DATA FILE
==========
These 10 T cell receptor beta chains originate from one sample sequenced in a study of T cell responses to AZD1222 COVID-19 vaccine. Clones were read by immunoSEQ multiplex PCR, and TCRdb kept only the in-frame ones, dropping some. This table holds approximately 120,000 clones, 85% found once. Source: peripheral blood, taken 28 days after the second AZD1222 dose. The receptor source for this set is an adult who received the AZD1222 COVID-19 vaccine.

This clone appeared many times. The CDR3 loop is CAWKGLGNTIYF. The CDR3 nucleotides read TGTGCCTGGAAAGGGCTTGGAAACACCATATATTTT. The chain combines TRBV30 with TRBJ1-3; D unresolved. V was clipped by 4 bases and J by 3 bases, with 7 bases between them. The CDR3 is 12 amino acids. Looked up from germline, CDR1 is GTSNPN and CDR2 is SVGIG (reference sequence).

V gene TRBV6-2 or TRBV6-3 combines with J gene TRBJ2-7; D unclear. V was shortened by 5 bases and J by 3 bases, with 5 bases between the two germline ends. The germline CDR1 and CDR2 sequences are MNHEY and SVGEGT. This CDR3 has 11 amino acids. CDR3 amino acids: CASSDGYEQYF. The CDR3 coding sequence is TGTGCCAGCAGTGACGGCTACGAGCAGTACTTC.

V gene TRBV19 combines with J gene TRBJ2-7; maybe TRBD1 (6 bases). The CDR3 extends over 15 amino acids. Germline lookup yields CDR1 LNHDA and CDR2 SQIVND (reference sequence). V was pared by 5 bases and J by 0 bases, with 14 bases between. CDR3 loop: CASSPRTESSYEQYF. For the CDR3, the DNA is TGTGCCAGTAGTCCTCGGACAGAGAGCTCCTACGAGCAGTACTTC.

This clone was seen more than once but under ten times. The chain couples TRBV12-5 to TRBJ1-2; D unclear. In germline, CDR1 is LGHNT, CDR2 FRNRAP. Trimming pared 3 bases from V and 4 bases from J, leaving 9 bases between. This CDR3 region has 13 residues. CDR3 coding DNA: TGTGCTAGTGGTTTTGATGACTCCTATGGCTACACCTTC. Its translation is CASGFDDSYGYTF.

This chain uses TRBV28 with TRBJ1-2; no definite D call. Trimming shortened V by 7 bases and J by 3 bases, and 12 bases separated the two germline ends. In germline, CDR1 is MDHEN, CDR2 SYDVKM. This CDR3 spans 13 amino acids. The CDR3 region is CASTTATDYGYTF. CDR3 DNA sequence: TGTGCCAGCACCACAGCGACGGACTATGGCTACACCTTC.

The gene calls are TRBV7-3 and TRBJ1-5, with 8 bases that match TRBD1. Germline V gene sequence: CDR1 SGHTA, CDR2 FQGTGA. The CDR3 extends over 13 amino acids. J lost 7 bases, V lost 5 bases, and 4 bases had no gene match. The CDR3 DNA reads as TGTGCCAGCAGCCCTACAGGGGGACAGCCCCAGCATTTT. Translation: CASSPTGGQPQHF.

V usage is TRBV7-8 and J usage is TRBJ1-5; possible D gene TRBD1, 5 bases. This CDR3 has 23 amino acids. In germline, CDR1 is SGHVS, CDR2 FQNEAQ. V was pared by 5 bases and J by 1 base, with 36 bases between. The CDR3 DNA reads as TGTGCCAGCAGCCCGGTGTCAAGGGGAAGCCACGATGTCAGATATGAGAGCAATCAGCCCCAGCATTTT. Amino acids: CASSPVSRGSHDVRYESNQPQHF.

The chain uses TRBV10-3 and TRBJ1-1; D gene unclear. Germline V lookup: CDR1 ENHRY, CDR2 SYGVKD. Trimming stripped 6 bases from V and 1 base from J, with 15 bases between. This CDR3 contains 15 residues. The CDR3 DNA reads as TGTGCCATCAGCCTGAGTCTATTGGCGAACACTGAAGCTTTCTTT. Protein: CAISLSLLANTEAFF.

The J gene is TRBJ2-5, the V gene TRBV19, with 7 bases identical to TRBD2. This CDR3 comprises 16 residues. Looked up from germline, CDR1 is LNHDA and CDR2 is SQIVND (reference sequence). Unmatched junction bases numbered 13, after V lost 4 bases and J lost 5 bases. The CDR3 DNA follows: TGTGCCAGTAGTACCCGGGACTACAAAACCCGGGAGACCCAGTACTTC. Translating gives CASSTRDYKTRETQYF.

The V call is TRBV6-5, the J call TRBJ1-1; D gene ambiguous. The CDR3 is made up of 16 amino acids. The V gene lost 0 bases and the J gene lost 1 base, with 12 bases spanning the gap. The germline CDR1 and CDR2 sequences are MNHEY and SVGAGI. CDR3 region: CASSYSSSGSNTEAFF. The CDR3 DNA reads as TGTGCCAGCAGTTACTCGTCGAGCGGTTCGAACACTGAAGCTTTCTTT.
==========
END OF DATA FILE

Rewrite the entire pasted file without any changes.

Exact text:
These 10 T cell receptor beta chains originate from one sample sequenced in a study of T cell responses to AZD1222 COVID-19 vaccine. Clones were read by immunoSEQ multiplex PCR, and TCRdb kept only the in-frame ones, dropping some. This table holds approximately 120,000 clones, 85% found once. Source: peripheral blood, taken 28 days after the second AZD1222 dose. The receptor source for this set is an adult who received the AZD1222 COVID-19 vaccine.

This clone appeared many times. The CDR3 loop is CAWKGLGNTIYF. The CDR3 nucleotides read TGTGCCTGGAAAGGGCTTGGAAACACCATATATTTT. The chain combines TRBV30 with TRBJ1-3; D unresolved. V was clipped by 4 bases and J by 3 bases, with 7 bases between them. The CDR3 is 12 amino acids. Looked up from germline, CDR1 is GTSNPN and CDR2 is SVGIG (reference sequence).

V gene TRBV6-2 or TRBV6-3 combines with J gene TRBJ2-7; D unclear. V was shortened by 5 bases and J by 3 bases, with 5 bases between the two germline ends. The germline CDR1 and CDR2 sequences are MNHEY and SVGEGT. This CDR3 has 11 amino acids. CDR3 amino acids: CASSDGYEQYF. The CDR3 coding sequence is TGTGCCAGCAGTGACGGCTACGAGCAGTACTTC.

V gene TRBV19 combines with J gene TRBJ2-7; maybe TRBD1 (6 bases). The CDR3 extends over 15 amino acids. Germline lookup yields CDR1 LNHDA and CDR2 SQIVND (reference sequence). V was pared by 5 bases and J by 0 bases, with 14 bases between. CDR3 loop: CASSPRTESSYEQYF. For the CDR3, the DNA is TGTGCCAGTAGTCCTCGGACAGAGAGCTCCTACGAGCAGTACTTC.

This clone was seen more than once but under ten times. The chain couples TRBV12-5 to TRBJ1-2; D unclear. In germline, CDR1 is LGHNT, CDR2 FRNRAP. Trimming pared 3 bases from V and 4 bases from J, leaving 9 bases between. This CDR3 region has 13 residues. CDR3 coding DNA: TGTGCTAGTGGTTTTGATGACTCCTATGGCTACACCTTC. Its translation is CASGFDDSYGYTF.

This chain uses TRBV28 with TRBJ1-2; no definite D call. Trimming shortened V by 7 bases and J by 3 bases, and 12 bases separated the two germline ends. In germline, CDR1 is MDHEN, CDR2 SYDVKM. This CDR3 spans 13 amino acids. The CDR3 region is CASTTATDYGYTF. CDR3 DNA sequence: TGTGCCAGCACCACAGCGACGGACTATGGCTACACCTTC.

The gene calls are TRBV7-3 and TRBJ1-5, with 8 bases that match TRBD1. Germline V gene sequence: CDR1 SGHTA, CDR2 FQGTGA. The CDR3 extends over 13 amino acids. J lost 7 bases, V lost 5 bases, and 4 bases had no gene match. The CDR3 DNA reads as TGTGCCAGCAGCCCTACAGGGGGACAGCCCCAGCATTTT. Translation: CASSPTGGQPQHF.

V usage is TRBV7-8 and J usage is TRBJ1-5; possible D gene TRBD1, 5 bases. This CDR3 has 23 amino acids. In germline, CDR1 is SGHVS, CDR2 FQNEAQ. V was pared by 5 bases and J by 1 base, with 36 bases between. The CDR3 DNA reads as TGTGCCAGCAGCCCGGTGTCAAGGGGAAGCCACGATGTCAGATATGAGAGCAATCAGCCCCAGCATTTT. Amino acids: CASSPVSRGSHDVRYESNQPQHF.

The chain uses TRBV10-3 and TRBJ1-1; D gene unclear. Germline V lookup: CDR1 ENHRY, CDR2 SYGVKD. Trimming stripped 6 bases from V and 1 base from J, with 15 bases between. This CDR3 contains 15 residues. The CDR3 DNA reads as TGTGCCATCAGCCTGAGTCTATTGGCGAACACTGAAGCTTTCTTT. Protein: CAISLSLLANTEAFF.

The J gene is TRBJ2-5, the V gene TRBV19, with 7 bases identical to TRBD2. This CDR3 comprises 16 residues. Looked up from germline, CDR1 is LNHDA and CDR2 is SQIVND (reference sequence). Unmatched junction bases numbered 13, after V lost 4 bases and J lost 5 bases. The CDR3 DNA follows: TGTGCCAGTAGTACCCGGGACTACAAAACCCGGGAGACCCAGTACTTC. Translating gives CASSTRDYKTRETQYF.

The V call is TRBV6-5, the J call TRBJ1-1; D gene ambiguous. The CDR3 is made up of 16 amino acids. The V gene lost 0 bases and the J gene lost 1 base, with 12 bases spanning the gap. The germline CDR1 and CDR2 sequences are MNHEY and SVGAGI. CDR3 region: CASSYSSSGSNTEAFF. The CDR3 DNA reads as TGTGCCAGCAGTTACTCGTCGAGCGGTTCGAACACTGAAGCTTTCTTT.